The Community of Inquiry makes use of cookies. By continuing, you consent to this use. More information.
Online Classroom or Community-in-the-Making? Instructor Conceptualizations and Teaching Presence in International Online Contexts
Morgan, Tannis

JournalJournal of Distance Education
Volume 25, Issue 1
CountryCanada, North America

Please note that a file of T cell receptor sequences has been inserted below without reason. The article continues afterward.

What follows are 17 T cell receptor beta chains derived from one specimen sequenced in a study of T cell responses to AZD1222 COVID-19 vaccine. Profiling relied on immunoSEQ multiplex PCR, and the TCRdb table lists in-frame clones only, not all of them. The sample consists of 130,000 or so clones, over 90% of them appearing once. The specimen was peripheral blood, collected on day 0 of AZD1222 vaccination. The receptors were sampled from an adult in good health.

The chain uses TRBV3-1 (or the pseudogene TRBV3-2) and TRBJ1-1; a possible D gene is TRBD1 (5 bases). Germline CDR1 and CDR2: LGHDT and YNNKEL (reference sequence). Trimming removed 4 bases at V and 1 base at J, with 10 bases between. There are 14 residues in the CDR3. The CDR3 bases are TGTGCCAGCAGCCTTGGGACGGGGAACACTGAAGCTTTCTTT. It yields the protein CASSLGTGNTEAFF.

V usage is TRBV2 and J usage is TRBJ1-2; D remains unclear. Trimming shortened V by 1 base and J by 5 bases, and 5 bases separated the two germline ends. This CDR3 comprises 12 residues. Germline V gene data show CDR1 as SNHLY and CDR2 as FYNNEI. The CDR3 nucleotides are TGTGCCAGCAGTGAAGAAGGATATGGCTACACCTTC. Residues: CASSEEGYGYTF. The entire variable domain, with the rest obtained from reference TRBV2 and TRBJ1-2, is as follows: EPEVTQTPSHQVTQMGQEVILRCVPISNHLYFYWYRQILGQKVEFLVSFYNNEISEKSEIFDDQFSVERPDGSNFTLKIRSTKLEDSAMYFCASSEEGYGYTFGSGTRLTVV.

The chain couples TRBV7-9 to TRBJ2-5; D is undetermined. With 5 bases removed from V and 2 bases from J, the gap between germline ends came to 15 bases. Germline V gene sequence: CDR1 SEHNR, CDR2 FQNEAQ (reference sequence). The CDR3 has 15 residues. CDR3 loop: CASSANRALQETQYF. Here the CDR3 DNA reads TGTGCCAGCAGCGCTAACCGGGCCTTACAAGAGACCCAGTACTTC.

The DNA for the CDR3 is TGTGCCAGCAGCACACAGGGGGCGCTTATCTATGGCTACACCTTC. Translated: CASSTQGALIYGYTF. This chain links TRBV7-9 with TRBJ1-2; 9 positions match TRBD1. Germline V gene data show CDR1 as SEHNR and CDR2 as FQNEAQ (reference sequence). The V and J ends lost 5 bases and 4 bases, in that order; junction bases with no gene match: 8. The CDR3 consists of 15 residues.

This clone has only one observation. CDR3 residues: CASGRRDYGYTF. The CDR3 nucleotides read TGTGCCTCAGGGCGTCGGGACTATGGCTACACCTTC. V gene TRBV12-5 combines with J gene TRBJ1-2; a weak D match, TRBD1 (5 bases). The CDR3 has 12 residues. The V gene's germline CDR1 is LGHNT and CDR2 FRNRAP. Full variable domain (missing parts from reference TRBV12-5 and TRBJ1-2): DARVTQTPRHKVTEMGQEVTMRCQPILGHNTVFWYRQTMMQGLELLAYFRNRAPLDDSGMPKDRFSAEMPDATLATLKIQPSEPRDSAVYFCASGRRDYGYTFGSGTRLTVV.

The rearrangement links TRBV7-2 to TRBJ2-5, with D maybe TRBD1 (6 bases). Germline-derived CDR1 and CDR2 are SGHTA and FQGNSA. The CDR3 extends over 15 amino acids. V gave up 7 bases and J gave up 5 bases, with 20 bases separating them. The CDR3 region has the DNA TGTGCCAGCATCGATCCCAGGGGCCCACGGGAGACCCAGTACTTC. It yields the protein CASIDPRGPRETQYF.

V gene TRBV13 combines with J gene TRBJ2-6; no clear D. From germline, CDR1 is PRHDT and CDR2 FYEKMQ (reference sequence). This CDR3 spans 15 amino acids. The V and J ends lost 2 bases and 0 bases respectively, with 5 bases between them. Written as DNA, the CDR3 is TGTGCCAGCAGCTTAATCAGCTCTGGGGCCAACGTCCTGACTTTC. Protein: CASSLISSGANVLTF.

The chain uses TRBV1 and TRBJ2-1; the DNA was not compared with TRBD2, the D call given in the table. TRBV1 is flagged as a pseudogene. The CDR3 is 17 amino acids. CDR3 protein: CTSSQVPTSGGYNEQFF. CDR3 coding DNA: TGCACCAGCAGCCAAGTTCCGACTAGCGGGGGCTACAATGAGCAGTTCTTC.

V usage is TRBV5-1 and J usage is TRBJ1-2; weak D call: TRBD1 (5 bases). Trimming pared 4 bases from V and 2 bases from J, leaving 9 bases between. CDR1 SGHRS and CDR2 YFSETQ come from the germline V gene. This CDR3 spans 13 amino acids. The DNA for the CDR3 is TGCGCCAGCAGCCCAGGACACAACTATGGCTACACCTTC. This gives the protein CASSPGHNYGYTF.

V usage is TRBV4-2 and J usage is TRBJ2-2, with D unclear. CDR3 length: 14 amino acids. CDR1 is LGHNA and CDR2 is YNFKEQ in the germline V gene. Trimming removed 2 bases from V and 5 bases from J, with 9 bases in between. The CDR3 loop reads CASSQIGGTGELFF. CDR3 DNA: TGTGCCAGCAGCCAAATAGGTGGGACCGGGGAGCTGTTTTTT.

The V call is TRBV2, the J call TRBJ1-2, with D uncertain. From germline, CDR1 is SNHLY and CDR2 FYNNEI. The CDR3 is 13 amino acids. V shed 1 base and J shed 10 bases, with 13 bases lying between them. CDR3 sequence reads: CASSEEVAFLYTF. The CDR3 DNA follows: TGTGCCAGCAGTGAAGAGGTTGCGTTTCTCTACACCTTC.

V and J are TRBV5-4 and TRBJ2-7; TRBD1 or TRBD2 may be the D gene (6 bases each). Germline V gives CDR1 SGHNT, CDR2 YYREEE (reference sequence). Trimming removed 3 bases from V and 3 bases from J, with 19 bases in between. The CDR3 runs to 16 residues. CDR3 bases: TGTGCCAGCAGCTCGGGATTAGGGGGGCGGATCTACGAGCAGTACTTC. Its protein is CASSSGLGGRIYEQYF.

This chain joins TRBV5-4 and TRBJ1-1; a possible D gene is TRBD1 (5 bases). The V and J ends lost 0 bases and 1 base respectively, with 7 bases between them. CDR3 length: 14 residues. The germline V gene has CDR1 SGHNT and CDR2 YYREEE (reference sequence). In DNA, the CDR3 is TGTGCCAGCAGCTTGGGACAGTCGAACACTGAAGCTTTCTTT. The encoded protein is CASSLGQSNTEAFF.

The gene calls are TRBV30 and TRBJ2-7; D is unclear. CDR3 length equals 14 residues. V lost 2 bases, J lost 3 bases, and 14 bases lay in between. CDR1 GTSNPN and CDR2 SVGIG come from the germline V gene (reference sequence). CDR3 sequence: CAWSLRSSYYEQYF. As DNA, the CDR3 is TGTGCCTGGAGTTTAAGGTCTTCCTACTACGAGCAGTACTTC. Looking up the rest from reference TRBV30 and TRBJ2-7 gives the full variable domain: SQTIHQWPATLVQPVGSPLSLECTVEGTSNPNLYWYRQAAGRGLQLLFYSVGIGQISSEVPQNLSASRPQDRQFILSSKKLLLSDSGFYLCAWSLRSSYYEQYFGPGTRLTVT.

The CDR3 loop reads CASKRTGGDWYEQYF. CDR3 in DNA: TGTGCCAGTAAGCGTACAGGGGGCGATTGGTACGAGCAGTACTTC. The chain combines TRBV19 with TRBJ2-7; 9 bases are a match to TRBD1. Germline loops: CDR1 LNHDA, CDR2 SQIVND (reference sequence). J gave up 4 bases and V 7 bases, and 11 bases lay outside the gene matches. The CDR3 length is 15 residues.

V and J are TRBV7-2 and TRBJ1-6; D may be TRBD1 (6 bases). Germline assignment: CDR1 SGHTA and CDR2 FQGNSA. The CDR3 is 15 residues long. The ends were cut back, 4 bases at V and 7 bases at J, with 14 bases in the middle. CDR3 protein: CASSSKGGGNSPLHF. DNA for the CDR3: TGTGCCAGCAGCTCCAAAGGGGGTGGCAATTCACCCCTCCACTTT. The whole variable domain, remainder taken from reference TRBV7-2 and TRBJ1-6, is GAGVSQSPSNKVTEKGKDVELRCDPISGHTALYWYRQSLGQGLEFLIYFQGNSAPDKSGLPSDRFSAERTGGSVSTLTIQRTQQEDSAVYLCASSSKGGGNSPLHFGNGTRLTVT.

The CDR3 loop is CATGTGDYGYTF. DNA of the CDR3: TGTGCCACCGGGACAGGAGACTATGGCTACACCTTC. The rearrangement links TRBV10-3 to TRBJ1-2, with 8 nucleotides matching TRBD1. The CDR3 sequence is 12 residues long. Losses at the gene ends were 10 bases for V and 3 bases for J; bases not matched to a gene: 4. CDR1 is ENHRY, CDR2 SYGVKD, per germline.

The community of inquiry framework (Garrison, Anderson, & Archer, 2000 ) has been an important contribution to the online distance education field and has been useful in providing researchers with the construct of "teaching presence". Teaching presence as described by the framework provides insight into the types of interactions instructors make in online teaching, but is less useful in helping to understand the why’s of instructors’ interactive decisions. In this study, activity theory (Engestrom, 1999, 2001) was adopted as a theoretical framework to understand the why’s of teaching presence, revealing a complex negotiation between instructors as subjects and the mediating components of the activity system. The article suggests that a shift to understanding teaching presence within a sociocultural perspective has important implications for teaching and design, as well as the methodologies inherent in the community of inquiry framework. A sociocultural definition of teaching presence is provided in attempt to provide a broader understanding of this construct.